The Yankees have been leaning for days toward making the $14.1 million qualifying offer to Curtis Granderson, and most figure they will do so in the end, but even their hesitance is interesting in this case.
Granderson would seem to be an obvious yes, as well.
This is a player, after all, who led baseball in home runs and runs over a two-year period, 2011-12. So it's hard to imagine him not being worth the one-year qualifying offer, and much more. It may just be a case of the Yankees being thorough, but the impression is left that they aren't eager for him to accept it.
The Yankees discussed their interest in star free-agent outfielders Carlos Beltran, Shin-Soo Choo and Jacoby Ellsbury at their recent organizational meetings, and perhaps they fear clogging up their outfield and payroll. There is also a concern within the organization about Granderson's high strikeout totals.
But realistically, there's still little reason to think Granderson would accept the qualifying offer; and presuming he doesn't, the Yankees would win a coveted first-round draft choice if he were to sign elsewhere. They could also trade him if he does accept the qualifying offer.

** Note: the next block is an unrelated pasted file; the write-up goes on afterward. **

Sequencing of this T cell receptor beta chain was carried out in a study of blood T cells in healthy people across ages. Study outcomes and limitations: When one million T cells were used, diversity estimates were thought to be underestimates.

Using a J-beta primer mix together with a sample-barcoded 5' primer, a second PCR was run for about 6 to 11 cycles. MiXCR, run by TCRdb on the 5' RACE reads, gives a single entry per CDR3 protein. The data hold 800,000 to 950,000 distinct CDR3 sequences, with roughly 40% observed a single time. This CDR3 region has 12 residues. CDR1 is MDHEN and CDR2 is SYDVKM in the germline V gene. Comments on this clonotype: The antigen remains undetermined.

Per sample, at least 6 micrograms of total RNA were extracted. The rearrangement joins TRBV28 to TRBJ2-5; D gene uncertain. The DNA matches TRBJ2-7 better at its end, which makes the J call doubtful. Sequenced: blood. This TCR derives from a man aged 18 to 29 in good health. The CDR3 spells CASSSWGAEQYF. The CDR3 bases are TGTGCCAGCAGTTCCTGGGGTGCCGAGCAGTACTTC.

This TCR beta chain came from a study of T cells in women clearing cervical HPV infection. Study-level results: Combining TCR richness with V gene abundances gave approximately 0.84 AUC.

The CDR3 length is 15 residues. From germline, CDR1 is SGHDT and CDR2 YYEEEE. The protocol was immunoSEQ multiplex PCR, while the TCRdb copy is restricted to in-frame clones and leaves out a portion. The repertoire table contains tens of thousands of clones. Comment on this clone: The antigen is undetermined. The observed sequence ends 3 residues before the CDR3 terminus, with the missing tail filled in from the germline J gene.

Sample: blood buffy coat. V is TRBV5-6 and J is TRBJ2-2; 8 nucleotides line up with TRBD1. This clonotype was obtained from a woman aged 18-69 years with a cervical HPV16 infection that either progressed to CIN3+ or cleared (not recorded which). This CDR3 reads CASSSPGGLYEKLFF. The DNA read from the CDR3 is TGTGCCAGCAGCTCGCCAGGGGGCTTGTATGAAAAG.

The Yankees may still have a little fear Granderson might accept based on a quote attributed to his agent Matt Brown, who was quoted in the New York Daily News about Granderson perhaps accepting the qualifying offer: "There's definitely a possibility of that happening."
However, Brown said in a subsequent phone conversation that that quote may be creating a bit of a misperception. Brown said he only meant to say that, of course, "there's always a chance," and that saying he would reject it without even thinking about it may not be quite so "respectful" of the club.
Most likely, it actually would be beneficial to Granderson if the Yankees decided not to make him the qualfiying offer because then he wouldn't have a draft chice attached to his signing. As Brown pointed out, his 84 home runs between 2011-12 led the majors, as did his 238 runs scored. Plus, the two hand injuries he suffered in 2013 were "freak" occurrences, not anything that should affect him going forward.
The conventional wisdom seems to be that Granderson might be able to at least match Nick Swisher's $56 million, four-year contract as a free agent. The Yankees received a draft choice when they lost Swisher, as they did when Rafael Soriano signed elsewhere. Still, the fear of him accepting has given them pause.